Every year, on the day after Memorial Day, we have a ritual. Chad gets up on that Tuesday morning, and heads off to work to start staff training with the energetic bunch of college kids that he will work with all summer long. And before he leaves, I give him a kiss and then I sing “See you in September” (that song from the 60’s by the Happenings). Because I know that while he will come home at night and sleep, and we’ll see each other at lunch every day, from that moment on, he is mentally at camp all summer. And every year, by about day three of staff training, Chad comes home and says something like “I am really not in my 20’s anymore. I just don’t have the same energy I had when I was their age!”

There are some really wonderful things about the summer season as the wife of a camp director. My kids get a daily dose of camp songs. They feel more and more comfortable each year with the big kids, with kids their own age, and with being outside in the fresh air. The summer season brings with it certain predictable things and certain surprises. But each year, it calls to mind more and more clearly the words of Psalm 121:

1 I lift up my eyes to the hills— from where will my help come?
2 My help comes from the Lord, who made heaven and earth.
3 He will not let your foot be moved; he who keeps you will not slumber.
4 He who keeps Israel will neither slumber nor sleep.
5 The Lord is your keeper; the Lord is your shade at your right hand.
6 The sun shall not strike you by day, nor the moon by night.
7 The Lord will keep you from all evil; he will keep your life.
8 The Lord will keep your going out and your coming in from this time on and forevermore.

I know that summertime brings its own kind of busy goings-on. I know that lots of you will travel and be on your way hither, thither, and yon. But in your coming and going, I know that “He who keeps you will not slumber….He will keep your going out and your coming in.” I pray that your summer is full of joyful sunshine, of restful sleeping, and most of all, a reminder of God’s abundant love for you!

Peace,
Pastor Sarah

The Vision – May 2017

Mayday! Mayday!

Every year around this time, I remember celebrating Mayday as a kid. My mom, my sisters and I would get up in the wee small hours of the morning and hop in the car before the sun was up. The plan was to deliver a little potted plant to both sets of grandparents and anybody else we could squeeze in before it was time for school. We were vigilant in our attempts to be awake before the grandparents so that the May basket could truly be a surprise.

But every year (Every. Year!) these beloved people who are part of my DNA were awake before we got there and typically greeted us at the door. We’d have a good laugh over not surprising them yet again. In fact, not surprising them became part of the tradition. (“Let’s get up at the crack of dawn so Grandma can take her May basket in person…..or maybe we could sleep in and bring it in the afternoon??”)

May baskets are the memory that comes most quickly to mind when I think about springtime.

This month of the year seems to be even busier than December with all of the graduations and celebrations that go on. No matter how organized a calendar can be, somehow May starts to run at break-neck speed. And more often than not, we can start to feel like that busy calendar is complaint-worthy. We’re running too fast, we’ve got too much to do.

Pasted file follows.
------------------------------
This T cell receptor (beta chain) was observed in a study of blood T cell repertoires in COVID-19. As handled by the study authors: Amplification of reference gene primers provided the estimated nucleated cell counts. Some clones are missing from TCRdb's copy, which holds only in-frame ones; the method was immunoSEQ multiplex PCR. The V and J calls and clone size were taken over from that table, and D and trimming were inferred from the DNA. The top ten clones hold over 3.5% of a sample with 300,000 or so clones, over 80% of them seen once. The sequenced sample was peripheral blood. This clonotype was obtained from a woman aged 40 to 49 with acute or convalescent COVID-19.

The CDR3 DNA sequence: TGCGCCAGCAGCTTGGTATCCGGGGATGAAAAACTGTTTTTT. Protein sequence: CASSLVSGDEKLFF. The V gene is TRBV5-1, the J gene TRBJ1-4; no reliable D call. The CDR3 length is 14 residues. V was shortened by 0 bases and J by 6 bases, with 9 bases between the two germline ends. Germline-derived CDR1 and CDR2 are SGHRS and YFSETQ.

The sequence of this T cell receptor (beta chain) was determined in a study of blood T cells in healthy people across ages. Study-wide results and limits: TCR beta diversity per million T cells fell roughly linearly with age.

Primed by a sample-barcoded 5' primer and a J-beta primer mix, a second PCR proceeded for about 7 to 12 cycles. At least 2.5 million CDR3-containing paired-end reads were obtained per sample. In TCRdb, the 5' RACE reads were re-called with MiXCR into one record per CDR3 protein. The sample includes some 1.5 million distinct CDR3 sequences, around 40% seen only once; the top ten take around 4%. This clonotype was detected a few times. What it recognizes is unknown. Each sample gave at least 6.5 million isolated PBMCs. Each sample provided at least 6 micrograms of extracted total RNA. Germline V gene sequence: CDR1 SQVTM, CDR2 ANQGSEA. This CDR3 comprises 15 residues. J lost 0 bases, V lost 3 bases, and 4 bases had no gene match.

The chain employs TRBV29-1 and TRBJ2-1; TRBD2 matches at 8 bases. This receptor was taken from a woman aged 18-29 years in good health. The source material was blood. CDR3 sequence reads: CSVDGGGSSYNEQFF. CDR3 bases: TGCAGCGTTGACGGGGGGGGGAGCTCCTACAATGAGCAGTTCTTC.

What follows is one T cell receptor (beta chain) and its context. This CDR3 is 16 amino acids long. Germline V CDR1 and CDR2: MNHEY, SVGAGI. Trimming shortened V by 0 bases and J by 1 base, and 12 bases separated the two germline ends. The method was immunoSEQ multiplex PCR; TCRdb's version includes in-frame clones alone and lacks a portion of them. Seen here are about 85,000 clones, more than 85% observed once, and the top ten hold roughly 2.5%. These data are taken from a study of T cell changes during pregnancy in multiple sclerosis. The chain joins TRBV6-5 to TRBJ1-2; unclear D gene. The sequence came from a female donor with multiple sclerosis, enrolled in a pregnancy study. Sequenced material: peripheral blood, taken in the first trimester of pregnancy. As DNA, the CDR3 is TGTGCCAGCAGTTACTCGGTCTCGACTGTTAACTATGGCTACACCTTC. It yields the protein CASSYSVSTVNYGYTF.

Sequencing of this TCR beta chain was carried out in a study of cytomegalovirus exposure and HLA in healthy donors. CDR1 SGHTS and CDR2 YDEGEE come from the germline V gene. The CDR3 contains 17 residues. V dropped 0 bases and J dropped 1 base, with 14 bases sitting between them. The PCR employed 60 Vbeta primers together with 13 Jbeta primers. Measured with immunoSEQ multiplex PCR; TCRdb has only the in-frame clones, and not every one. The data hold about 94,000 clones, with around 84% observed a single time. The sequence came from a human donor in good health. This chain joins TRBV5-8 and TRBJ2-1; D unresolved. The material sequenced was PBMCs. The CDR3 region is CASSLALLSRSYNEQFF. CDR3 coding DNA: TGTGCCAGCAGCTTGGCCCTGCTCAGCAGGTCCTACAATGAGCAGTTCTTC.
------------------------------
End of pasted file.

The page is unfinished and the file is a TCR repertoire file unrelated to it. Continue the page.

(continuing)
But I wonder if we can find a kind of surprise May basket in that crazy schedule. Not an actual begonia left on your doorstep by a mischievous neighbor, but a joyful surprise in your spirit.

One of my favorite things to listen to right now is the musical “Hamilton.” A particularly favorite line in one of the early songs is “look around, look around at how lucky we are to be alive right now.”

You might be looking over your schedule or your calendar and feeling a little stressed or frustrated. But I think it’s possible that in this coming month, rather than yelling “Mayday! Mayday!” as a distress signal, you might see the beginning of this month as a joyful surprise. Our creator wants us to “look around at how lucky we are to be alive right now.” There may be all kinds of things that you could see as negative….but blessings abound and God is alive. This is the day that the Lord has made. Let us rejoice and be glad in it.

Happy Spring, friends. May your May be full of joyful surprises. Pastor Sarah

The Vision – April 2017

Back when Dave Letterman was on TV, I always enjoyed his top ten lists. The top ten list is so useful! It is so often one of the best ways I can think of to write down ideas or thoughts. So, it occurs to me that since most of you don’t know me very well, I might offer a “getting to know you” edition of this month’s newsletter article. Here are a few handy things to know about me as we start in this season of ministry together.

1. I’m 42 years old. Just so you don’t have to guess.
2. Chad and I are coming up on our ten-year anniversary in September.
3. I am the mother of Claire, (age 7), and Aaron (age 4). They are delightful.
4. One of my favorite words in the whole world is “delightful.”
5. I am forgetful, so please remind me of prayer requests that you’ve mentioned, visits that might be needed, or other concerns that are on your mind.
6. I’ve lived in seven states, most of which are in the Midwest. I’m a relative newcomer to central Pennsylvania. I’m still getting used to some of the vocabulary. 
7. I am forgetful, so if you tell me something on the way out of church, there’s a good chance it will slip out of my brain before I’ve left the parking lot.